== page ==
New York's Cooperative and Condominium Community
The problem at a 32-unit co-op in Murray Hill will resonate with many co-ops across the city: a core groups of shareholders does the heavy lifting of board service, rotating on an off the board. Now, three of the five members are burned out and quitting for good, and the co-op can’t find enough candidates to fill the vacancies. A shareholder poses an intriguing question: Can an amendment to the proprietary lease require all shareholders to serve on the board periodically or face an increase in maintenance charges?
Your co-op could enact a rule requiring all shareholders to run for a seat on the board every certain number of years or pay a fee, attorney Marc Luxemburg, a partner at Gallet Dreyer & Berkey, tells the Ask Real Estate column in the New York Times. Depending on your co-op’s governing documents, the board might be able to make this change by amending the house rules, which would require a vote by board members, or it might need to amend the proprietary lease, which could require a supermajority vote of two-thirds of the shareholders.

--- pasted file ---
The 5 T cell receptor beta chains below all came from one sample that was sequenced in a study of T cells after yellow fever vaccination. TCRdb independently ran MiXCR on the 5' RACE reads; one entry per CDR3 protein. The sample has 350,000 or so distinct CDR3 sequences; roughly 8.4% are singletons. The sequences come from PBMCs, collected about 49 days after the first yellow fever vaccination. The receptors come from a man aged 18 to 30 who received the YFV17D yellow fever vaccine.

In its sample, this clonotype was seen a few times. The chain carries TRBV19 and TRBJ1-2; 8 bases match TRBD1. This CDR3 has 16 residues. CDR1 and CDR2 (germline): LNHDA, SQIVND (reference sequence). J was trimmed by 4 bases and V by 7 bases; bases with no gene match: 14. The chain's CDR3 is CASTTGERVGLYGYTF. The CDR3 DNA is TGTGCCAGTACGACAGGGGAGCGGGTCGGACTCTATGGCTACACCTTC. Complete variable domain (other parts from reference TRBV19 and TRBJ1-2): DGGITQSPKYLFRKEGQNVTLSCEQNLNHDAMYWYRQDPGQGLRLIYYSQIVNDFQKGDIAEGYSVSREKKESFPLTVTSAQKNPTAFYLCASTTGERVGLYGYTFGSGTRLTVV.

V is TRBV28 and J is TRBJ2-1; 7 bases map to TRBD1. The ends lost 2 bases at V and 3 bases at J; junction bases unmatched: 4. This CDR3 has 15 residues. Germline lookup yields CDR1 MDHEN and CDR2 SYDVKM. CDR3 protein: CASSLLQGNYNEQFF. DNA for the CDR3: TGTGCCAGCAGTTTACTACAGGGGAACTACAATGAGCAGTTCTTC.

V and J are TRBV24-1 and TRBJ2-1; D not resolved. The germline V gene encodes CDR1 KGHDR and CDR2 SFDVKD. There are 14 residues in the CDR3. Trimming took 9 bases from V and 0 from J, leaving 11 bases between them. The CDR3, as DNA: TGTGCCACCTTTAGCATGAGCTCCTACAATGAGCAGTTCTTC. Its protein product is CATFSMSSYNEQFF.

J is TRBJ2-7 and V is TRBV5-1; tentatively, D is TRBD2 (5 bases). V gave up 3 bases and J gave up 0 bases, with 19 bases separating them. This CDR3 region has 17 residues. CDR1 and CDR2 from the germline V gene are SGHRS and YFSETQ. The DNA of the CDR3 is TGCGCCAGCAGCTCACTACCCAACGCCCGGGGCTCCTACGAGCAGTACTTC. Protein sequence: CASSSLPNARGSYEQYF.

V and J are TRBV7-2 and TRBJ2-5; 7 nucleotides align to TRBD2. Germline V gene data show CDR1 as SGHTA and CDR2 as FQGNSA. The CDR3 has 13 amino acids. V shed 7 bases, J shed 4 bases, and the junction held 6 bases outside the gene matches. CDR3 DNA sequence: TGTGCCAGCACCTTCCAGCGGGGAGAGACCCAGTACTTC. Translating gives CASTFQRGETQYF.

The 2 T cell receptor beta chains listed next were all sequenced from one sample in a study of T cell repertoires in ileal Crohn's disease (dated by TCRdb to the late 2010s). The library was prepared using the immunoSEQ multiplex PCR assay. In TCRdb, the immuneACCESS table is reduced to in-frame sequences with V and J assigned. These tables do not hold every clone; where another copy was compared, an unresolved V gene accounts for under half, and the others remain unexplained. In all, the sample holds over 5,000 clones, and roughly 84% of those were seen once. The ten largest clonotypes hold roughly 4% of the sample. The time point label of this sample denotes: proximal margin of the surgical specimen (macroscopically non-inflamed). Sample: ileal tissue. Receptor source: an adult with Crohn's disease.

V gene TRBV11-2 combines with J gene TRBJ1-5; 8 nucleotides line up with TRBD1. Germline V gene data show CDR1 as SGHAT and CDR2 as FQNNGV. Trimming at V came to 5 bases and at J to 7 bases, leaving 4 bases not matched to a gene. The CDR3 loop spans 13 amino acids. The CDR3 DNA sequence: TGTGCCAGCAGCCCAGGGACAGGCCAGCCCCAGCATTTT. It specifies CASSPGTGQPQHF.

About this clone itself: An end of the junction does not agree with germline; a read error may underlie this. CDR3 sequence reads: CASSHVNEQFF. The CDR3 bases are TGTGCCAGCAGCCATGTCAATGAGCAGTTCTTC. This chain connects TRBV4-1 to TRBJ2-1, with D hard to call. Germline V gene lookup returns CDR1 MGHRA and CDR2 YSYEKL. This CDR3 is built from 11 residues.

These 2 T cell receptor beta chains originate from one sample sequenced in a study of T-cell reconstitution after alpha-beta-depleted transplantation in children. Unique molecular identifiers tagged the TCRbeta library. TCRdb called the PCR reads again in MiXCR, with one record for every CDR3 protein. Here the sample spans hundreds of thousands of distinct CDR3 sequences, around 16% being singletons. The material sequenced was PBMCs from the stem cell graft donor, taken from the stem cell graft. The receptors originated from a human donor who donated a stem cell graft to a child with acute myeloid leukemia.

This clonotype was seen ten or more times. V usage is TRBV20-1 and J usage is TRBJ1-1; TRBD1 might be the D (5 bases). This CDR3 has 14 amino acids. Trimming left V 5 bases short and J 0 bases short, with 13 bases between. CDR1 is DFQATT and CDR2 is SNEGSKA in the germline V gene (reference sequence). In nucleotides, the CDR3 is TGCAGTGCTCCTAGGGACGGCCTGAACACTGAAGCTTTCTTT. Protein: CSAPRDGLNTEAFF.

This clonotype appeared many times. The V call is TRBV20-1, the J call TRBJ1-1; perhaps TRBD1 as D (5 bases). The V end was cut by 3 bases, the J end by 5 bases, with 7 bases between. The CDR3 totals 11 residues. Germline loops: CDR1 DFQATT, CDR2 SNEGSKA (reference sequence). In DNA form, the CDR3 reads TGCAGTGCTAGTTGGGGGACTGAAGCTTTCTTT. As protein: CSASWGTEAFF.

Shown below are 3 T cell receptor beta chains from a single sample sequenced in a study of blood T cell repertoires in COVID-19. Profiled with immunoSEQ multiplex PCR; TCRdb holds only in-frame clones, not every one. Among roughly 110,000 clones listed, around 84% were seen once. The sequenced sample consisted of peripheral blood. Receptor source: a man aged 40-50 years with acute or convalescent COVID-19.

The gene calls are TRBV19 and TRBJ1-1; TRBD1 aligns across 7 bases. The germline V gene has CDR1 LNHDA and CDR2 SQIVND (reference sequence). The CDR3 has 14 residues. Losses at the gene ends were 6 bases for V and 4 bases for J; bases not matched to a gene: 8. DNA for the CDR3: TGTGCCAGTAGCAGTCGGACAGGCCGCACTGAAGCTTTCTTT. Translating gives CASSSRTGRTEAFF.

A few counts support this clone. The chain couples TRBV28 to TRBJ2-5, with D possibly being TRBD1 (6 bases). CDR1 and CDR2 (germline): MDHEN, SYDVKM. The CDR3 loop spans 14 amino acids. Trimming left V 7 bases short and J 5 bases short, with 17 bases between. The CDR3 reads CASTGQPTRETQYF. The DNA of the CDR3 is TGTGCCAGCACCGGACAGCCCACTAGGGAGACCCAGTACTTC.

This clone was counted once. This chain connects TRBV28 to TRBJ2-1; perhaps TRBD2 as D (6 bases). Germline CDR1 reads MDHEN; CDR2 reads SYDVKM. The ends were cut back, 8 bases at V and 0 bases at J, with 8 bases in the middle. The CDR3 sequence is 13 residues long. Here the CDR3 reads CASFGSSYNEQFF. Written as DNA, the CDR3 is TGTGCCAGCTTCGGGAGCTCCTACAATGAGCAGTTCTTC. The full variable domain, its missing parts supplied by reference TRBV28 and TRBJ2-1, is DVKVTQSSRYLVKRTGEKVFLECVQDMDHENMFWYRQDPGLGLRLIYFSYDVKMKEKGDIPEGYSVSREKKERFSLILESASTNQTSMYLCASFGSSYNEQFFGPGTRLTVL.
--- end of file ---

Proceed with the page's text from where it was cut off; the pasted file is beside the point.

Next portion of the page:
How about paying board members? Most bylaws prohibit paying board members for their time, but your board could consider changing that rule to encourage engagement, Luxemburg says. Changing the bylaws also usually requires the support of a supermajority of shareholders.
In our June issue, we laid out a variety of strategies for avoiding board burnout.
Engage, enrage, ask questions and give answers with your community of board members. Submit your questions and comments here!
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Learn all the basics of NYC co-op and condo management, with straight talk from heavy hitters in the field of co-op or condo apartments
Professionals in some of the key fields of co-op and condo board governance and building management answer common questions in their areas of expertise
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